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Ex-Afghan Minister: Pressure On ISI To End Ties With Terror Groups

Former Defense and Interior Minister Ali Ahmad Jalali
KABUL -- A former Afghan official says pressure is mounting on Pakistan to end its support for extremist groups who were reportedly involved in last week's assassination of former Afghan President Burhanuddin Rabbani, RFE/RL's Radio Free Afghanistan reports.

Ali Ahmad Jalali, an Afghan-American professor at the United States National Defense University in Washington, told RFE/RL on September 23 that recent comments by Mike Mullen, chairman of the U.S. Joint Chiefs of Staff, have added to the pressure on Pakistan's intelligence agency, the Inter-Services Intelligence (ISI), to sever ties with extremist groups such as the Haqqani network.

"The U.S. has issued its strongest statement yet to Pakistan's ISI on its ties with the Taliban and Haqqani groups," said Jalali, who served as Afghan defense and interior minister from 2003-2005. "It is a clear message to Pakistan that it can no longer continue its current strategy in Afghanistan."

Mullen on September 22 accused the ISI of aiding the Haqqani network in planning and executing last week's attacks on the U.S. Embassy in Kabul. He said the Pakistani government had used the Haqqani network and other terrorist groups as its proxies in Afghanistan.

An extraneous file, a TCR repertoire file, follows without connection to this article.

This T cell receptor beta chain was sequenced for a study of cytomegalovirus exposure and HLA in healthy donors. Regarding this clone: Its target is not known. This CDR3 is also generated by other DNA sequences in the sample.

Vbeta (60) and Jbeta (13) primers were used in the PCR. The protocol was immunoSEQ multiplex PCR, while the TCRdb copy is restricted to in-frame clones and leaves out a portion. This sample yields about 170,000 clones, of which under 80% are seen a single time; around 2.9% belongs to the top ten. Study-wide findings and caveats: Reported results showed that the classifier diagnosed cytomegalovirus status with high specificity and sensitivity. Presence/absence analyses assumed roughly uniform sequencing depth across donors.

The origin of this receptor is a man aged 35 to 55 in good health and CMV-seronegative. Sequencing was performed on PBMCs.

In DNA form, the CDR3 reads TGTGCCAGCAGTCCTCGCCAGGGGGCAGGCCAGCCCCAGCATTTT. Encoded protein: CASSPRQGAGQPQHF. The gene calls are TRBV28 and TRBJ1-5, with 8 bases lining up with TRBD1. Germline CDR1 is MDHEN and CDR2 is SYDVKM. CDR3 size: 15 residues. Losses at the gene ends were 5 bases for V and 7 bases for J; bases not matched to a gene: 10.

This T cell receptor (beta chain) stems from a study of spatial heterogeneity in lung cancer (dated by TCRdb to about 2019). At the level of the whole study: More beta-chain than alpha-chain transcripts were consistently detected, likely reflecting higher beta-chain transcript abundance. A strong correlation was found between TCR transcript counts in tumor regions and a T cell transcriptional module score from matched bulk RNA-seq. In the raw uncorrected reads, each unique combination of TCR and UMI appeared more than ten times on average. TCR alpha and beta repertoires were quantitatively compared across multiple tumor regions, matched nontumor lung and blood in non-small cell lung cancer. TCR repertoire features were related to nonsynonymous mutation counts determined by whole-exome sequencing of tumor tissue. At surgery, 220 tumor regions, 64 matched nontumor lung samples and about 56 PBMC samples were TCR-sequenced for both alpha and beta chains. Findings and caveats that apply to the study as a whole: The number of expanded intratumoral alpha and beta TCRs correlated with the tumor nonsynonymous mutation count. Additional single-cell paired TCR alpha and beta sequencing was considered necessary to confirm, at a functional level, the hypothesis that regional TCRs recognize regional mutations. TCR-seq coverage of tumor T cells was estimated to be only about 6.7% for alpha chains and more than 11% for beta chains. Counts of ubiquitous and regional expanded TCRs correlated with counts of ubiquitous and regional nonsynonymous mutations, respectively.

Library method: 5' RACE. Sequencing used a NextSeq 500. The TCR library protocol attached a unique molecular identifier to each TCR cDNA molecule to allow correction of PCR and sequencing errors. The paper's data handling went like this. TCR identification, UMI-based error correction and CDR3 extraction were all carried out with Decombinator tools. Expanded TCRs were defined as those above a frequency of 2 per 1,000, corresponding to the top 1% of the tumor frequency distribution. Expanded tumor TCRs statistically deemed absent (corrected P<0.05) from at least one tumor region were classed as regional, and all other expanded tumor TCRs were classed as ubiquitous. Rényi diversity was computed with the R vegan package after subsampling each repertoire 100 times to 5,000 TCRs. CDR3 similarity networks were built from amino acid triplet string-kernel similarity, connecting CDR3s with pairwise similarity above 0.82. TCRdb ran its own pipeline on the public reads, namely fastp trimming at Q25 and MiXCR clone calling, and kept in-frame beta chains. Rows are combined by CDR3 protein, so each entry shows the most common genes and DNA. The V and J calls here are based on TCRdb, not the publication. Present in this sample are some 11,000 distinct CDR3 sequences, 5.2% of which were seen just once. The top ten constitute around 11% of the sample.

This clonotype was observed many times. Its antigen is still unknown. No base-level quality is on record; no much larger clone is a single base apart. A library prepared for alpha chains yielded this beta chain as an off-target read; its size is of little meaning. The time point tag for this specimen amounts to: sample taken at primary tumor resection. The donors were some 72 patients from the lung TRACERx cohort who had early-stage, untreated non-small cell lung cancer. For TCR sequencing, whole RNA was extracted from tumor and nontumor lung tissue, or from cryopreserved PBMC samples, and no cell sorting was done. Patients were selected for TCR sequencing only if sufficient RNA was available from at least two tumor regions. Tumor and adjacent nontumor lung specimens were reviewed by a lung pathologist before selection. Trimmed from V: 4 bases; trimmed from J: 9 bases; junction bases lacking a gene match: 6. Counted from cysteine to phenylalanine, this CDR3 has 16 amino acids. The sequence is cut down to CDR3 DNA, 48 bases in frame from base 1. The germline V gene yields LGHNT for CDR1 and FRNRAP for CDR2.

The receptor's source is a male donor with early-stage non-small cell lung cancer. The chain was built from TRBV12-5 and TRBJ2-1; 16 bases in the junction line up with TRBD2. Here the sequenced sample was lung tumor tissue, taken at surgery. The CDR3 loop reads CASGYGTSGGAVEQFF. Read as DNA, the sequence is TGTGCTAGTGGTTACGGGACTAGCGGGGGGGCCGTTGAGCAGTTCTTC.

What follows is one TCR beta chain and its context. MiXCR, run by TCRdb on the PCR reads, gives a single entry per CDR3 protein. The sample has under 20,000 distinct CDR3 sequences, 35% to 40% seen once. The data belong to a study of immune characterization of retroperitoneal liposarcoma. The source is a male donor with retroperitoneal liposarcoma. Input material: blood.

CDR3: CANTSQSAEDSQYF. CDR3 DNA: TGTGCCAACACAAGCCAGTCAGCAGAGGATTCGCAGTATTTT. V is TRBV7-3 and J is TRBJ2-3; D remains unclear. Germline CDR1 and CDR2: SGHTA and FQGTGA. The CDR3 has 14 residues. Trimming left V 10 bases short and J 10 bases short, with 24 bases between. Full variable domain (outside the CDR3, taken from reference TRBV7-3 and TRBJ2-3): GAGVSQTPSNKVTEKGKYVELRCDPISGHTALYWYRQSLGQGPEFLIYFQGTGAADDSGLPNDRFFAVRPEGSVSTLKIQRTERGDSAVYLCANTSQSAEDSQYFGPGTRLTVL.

Mullen said Pakistan had chosen to "use violent extremism as an instrument of policy," adding that "by exporting violence, they have eroded their internal security and their position in the region. They have undermined their international credibility and threatened their economic well-being."

Jalali said "Pakistan has to come to terms [with the fact] that it cannot get what it wants in Afghanistan through violence and hard power. It must open up to diplomatic channels and use avenues such as the current peace council to state its concerns and ideas."

Jalali thinks that after the killing of Rabbani, Afghanistan must unite as a nation and learn from the experience.

"Until the people in Afghanistan unite in a common cause, its enemies will use these divisions to their advantage and promote their own agendas," he said. "We [Afghans] must come together."